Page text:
Paulson: Well, talk about that. To what to extent did you have a voice in the direction of the show? And — and did you — did you come out and say, “Here’s where we need to go,” and provide some guidance yourself?

Richards: Sometimes, with Kramer, as I was working with the parameters of the character — how he lives, this is how his apartment should look, which was my design. What’s he like with a woman? Yeah, I had input there. We would discuss that. But what’s so remarkable about that show is that we — our chemistry — we were so connected that the — that it rolled. It had a momentum. You know, Jerry used to talk about this. I don’t know if he’s reached the press with it, but we used to hold on. We were holding on to something that was moving us along. The creativity and the writing, the writers, and the kinds of ideas that would come up just worked, just fit. I tried to do a show a year ago, The Michael Richards Show, and it was — it was hell. Everything was working against everything. And the chemistry was wrong. The direction of the show, the vision, the writing, it wasn’t right. It wasn’t like anybody was doing anything wrong. It just wasn’t coming together the way I had felt something come together so easily with Seinfeld. It’s — it’s amazing to me.

Paulson: And — and —

Richards: It’s like when you’re onstage as a stand-up. You do — you improvise something — and boom-boom, and it works, just happens. At other times, you could be struggling with a piece of material, a premise, and it’s just not — maybe you’ll get it, but, God, it’s taking so much work to get there. So it’s back to the blessing.

Paulson: And in the show you’ve done most recently, is there any chance, though, that the expectations were just so high, that you come out of — I mean, that’s been the case with all the former cast members.

Richards: They should be. When an audience sits down, the show should be good.

Paulson: And yet — and yet you — I mean, it’s sort of like leaving, in baseball terms, leaving the Yankees and — and having to start a new team built around you. It’s — it’s a difficult thing to expect you to win a championship immediately.

Richards: Yeah, and I lost interest halfway in. And I know that the network picked up on that. I was burned out. I was not happy, and I can’t function, you know. I knew we — we needed to turn things around, and it was — it’s better to just let this go and start up again with another one in years ahead. I’ll probably be back in television, but just right now, we just have to wait till that time arises.

Paulson: You talked about having the clout to do the kind of show with “Seinfeld” that you wanted to do. Did you have that clout with the new show?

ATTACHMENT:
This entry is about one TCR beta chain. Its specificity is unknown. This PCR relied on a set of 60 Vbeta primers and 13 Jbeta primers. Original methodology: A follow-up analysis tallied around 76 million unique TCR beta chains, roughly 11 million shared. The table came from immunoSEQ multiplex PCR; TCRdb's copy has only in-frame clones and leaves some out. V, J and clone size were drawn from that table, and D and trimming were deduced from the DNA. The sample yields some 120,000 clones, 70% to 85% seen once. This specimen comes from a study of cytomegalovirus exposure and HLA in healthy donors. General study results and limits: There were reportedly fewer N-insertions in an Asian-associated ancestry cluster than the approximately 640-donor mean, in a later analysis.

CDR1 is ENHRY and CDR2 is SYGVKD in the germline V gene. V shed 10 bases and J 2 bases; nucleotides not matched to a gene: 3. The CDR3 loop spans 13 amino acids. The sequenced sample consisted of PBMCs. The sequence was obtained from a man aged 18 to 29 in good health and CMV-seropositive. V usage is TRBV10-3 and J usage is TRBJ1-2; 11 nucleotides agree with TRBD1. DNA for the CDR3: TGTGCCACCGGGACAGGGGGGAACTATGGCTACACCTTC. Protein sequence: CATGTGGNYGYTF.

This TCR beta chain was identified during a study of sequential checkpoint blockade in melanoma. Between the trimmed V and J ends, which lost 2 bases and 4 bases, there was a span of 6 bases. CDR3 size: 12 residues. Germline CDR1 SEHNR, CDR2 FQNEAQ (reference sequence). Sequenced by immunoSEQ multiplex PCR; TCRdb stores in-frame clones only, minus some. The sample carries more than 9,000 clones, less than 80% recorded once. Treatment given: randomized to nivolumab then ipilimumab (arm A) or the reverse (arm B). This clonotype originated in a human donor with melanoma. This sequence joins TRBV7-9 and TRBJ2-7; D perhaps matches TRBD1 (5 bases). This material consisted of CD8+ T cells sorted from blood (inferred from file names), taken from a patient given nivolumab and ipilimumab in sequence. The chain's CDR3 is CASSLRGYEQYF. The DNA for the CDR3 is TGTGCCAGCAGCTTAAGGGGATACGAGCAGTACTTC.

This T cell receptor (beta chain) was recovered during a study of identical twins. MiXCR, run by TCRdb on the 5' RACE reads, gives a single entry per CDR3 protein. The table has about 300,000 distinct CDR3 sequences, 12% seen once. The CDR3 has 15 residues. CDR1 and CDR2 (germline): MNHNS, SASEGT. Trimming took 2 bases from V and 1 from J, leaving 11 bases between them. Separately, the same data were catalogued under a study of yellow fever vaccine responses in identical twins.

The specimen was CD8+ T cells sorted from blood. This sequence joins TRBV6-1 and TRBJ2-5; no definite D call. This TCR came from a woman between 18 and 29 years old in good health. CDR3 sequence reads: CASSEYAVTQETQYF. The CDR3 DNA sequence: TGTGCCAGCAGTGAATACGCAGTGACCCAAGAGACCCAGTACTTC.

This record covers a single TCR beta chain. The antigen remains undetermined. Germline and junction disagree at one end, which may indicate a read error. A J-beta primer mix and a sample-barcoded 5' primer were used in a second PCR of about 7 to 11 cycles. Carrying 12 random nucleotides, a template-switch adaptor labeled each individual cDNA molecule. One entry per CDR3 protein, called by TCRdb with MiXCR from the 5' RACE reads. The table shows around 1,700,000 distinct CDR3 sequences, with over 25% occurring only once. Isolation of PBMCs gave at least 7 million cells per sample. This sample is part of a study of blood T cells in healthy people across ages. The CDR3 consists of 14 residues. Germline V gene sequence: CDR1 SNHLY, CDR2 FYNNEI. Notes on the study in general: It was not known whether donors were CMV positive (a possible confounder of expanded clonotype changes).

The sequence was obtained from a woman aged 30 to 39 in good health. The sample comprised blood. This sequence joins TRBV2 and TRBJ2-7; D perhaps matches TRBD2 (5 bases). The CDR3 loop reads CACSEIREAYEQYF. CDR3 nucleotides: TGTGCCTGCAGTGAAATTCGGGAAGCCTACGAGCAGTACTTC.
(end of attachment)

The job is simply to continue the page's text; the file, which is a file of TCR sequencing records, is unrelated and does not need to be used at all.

Richards: Oh, yeah.

Paulson: Yeah —

Richards: I think so, in — in, you know, choosing writers and hoping for the best. Of course, with “Seinfeld,” I think we went through about 50 or 60 writers. I mean, it was — it was grueling to see writers come and go until you get that team pulled together, which, the third, fourth, fifth year, we had a — we had ensemble writers that were consistent and knew the characters and the vision. I don’t know. It’s — that show just wasn’t meant to be.

Paulson: The — during the height of — well, even today —

Richards: The Michael Richards Show. The “Seinfeld” show, yes, indeed, “The Michael Richards Show.”

Paulson: The — it had to be a phenomenal kind of jolt, too, to realize that you’re probably one of the 10 most recognizable people in the country. I mean, did fame — was fame a real positive, that kind of overwhelming fame?

Richards: We were able to handle it because we’d all been around the block. I mean, I didn’t come into “Seinfeld” until I’d been in television, you know, for almost 15 years. And it was same, certainly, for Larry David. Jerry had been doing stand-up for 18 years. Julia had been around with “Second City, Saturday Night Live.” She’d done a TV show beforehand. Jason was a Tony-award winning Broadway actor and done plays, and so we’d all had a lot of experience. So when all that heat came on us, we just were focused and knew that the work was more important than anything.

Paulson: You’ve done some work in film. “Trial and Error” was one of them. Is it difficult to go from a television role, especially this kind of a television role, into a film career?